First, the definition of patients with axPsA needs to be discussed. Patients with PsA may have only isolated syndesmophytes without sacroiliitis, one study showed that up to a third of all patients with axPsA have spondylitis without sacroiliitis. 2 In this study, patients with axPsA were identified only by the presence of sacroiliitis on radiographs, which was defined as the presence of sacroiliitis ( grade 2 bilateral or  grade 3 unilateral) on sacroiliac joint radiographs, according to the 1984 AS modified New York criteria. However, some patients with axPsA could present with spondylitis alone but without sacroiliitis, who were not included in the study. Therefore, the overall spectrum of axPsA in this study may be underestimated.
    Second, AS patients with psoriasis must be defined with caution. In terms of clinical features, axPsA differs from AS in several ways, most notably in the radiographic patterns of the disease. axPsA shows radiographic features such as asymmetric sacroiliitis, nonmarginal (which includes “chunky” and “comma”), asymmet...

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  • Correspondence on “Stage-specific roles of microbial dysbiosis and metabolic disorders in rheumatoid arthritis” by Cheng et al.

    Cheng et al. recently reported the changes in fecal microbiota and peripheral blood metabolites in patients with rheumatoid arthritis (RA) across four stages of the disease. In addition, they performed 16S rRNA sequencing and identified bacteria in synovial fluid of RA. and successfully isolated and identified many microbes in synovial fluid samples of RA patients at the stage 4 (RAS4). Moreover, substances shaped like bacteria in rod-like or spherical forms were also observed under scanning electron microscopy.1 This is the first time that bacteria were successfully isolated from the synovial fluid of RA and this finding deserves attention.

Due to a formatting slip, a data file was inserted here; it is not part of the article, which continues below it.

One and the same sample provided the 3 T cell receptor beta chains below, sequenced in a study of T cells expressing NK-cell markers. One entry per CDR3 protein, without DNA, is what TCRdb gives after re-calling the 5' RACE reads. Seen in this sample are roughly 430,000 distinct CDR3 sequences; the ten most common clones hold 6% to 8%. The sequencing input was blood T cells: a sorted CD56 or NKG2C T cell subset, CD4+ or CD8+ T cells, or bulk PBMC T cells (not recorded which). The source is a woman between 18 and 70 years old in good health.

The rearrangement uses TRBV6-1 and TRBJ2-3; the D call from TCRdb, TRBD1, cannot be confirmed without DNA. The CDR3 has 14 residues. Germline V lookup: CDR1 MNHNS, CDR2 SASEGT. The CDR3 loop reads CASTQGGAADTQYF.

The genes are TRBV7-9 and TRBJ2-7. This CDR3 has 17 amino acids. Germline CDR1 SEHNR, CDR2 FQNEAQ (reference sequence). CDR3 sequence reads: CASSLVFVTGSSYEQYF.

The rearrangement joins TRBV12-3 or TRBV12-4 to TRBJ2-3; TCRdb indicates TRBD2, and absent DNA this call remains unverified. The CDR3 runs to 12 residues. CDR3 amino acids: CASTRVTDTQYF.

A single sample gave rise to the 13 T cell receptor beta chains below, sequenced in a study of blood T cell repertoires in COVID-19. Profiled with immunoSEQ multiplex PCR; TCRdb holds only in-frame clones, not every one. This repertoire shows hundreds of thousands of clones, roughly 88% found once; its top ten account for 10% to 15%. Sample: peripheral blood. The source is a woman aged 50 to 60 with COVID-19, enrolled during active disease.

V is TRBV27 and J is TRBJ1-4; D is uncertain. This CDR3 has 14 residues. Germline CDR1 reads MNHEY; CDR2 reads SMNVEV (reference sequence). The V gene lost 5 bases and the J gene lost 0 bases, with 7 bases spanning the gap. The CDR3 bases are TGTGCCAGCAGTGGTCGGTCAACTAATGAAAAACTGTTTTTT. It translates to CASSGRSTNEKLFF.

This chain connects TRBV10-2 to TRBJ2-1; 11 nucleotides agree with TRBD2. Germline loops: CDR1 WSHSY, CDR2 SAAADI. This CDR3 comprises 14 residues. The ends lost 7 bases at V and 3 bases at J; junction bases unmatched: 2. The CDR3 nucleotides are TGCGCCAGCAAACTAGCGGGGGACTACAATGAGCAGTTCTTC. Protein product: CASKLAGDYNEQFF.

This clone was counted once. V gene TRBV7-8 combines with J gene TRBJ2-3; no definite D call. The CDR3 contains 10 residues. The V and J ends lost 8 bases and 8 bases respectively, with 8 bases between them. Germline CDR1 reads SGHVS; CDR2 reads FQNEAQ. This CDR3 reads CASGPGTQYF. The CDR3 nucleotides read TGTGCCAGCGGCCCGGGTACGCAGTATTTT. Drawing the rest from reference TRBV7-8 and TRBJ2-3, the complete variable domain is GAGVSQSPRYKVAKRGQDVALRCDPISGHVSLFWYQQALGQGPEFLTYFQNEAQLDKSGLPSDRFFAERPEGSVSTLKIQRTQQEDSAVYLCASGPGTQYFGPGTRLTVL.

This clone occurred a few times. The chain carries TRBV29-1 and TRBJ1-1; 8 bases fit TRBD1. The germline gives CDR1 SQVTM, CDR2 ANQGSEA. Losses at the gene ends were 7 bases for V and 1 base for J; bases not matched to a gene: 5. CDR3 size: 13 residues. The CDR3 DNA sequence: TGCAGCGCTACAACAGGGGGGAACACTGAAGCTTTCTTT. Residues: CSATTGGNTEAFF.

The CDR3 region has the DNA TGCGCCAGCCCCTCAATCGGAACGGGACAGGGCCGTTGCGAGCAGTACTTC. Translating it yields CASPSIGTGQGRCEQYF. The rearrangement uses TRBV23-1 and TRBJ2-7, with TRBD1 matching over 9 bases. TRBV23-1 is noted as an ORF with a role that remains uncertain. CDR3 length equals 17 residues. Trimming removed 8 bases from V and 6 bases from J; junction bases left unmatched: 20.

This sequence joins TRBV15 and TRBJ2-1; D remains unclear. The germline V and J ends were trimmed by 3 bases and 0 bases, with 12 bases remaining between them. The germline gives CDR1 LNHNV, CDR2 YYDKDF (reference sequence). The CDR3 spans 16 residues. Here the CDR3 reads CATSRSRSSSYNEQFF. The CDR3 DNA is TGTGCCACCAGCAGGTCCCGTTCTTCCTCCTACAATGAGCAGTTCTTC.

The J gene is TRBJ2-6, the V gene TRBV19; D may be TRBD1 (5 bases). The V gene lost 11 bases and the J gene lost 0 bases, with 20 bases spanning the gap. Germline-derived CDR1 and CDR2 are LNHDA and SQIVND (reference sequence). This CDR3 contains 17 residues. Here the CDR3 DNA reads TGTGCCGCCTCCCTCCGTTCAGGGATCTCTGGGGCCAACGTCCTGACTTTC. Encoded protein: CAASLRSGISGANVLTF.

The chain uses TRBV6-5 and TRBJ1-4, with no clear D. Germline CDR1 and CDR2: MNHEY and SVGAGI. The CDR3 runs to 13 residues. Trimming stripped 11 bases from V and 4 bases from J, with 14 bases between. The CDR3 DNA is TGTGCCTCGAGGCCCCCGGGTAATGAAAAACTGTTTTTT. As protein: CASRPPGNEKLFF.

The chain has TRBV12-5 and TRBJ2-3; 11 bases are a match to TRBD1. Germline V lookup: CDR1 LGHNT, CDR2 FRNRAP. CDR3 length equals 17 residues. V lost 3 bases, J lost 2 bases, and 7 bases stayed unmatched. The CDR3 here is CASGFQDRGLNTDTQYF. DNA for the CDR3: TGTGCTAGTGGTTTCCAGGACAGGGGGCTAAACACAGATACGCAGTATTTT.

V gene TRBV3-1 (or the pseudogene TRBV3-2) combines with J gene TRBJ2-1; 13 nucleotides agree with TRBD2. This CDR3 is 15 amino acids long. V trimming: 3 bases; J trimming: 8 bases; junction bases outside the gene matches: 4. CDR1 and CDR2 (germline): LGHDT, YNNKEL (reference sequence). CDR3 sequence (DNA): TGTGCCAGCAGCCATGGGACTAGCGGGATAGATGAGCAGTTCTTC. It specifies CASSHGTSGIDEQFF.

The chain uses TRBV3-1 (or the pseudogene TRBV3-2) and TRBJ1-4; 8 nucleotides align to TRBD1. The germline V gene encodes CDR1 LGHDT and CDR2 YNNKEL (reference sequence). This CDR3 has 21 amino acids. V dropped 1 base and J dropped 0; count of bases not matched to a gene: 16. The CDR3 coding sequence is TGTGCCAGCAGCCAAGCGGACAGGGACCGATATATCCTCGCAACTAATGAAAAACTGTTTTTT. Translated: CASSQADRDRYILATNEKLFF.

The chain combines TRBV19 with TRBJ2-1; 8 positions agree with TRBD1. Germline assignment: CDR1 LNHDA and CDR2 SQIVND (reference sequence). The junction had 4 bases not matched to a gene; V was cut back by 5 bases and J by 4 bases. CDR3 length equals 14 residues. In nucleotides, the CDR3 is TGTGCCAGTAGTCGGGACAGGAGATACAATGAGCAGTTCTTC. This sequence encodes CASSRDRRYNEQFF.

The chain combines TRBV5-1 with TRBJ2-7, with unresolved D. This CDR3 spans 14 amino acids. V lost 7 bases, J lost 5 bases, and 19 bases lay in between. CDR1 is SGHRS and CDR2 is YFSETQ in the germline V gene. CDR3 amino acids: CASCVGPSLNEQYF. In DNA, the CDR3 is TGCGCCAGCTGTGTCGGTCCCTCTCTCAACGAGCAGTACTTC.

First, it is always an interesting question whether bacteria are actually present in the synovial fluid of RA. Up to date, several studies have reported the presence of microbial DNA in joint effusion of RA by 16S rRNA gene sequencing technology (Table 1). However, there is no direct evidence on isolation of bacteria from RA synovial fluid. The synovial fluid is usually sterile, and RA is a kind of chronic non-infectious arthritis induced by autoimmune disorder.2 It was indeed reported that bacteria were found in the synovial fluid of RA, however, this was mainly because of multiple arthroscopic washouts and joint injections. Unfortunately, the history information of repeated arthroscopy or arthrocentesis was missing in RAS4 of which bacteria were isolated from synovial fluid in this article. Thus, it is uncertain if these isolat...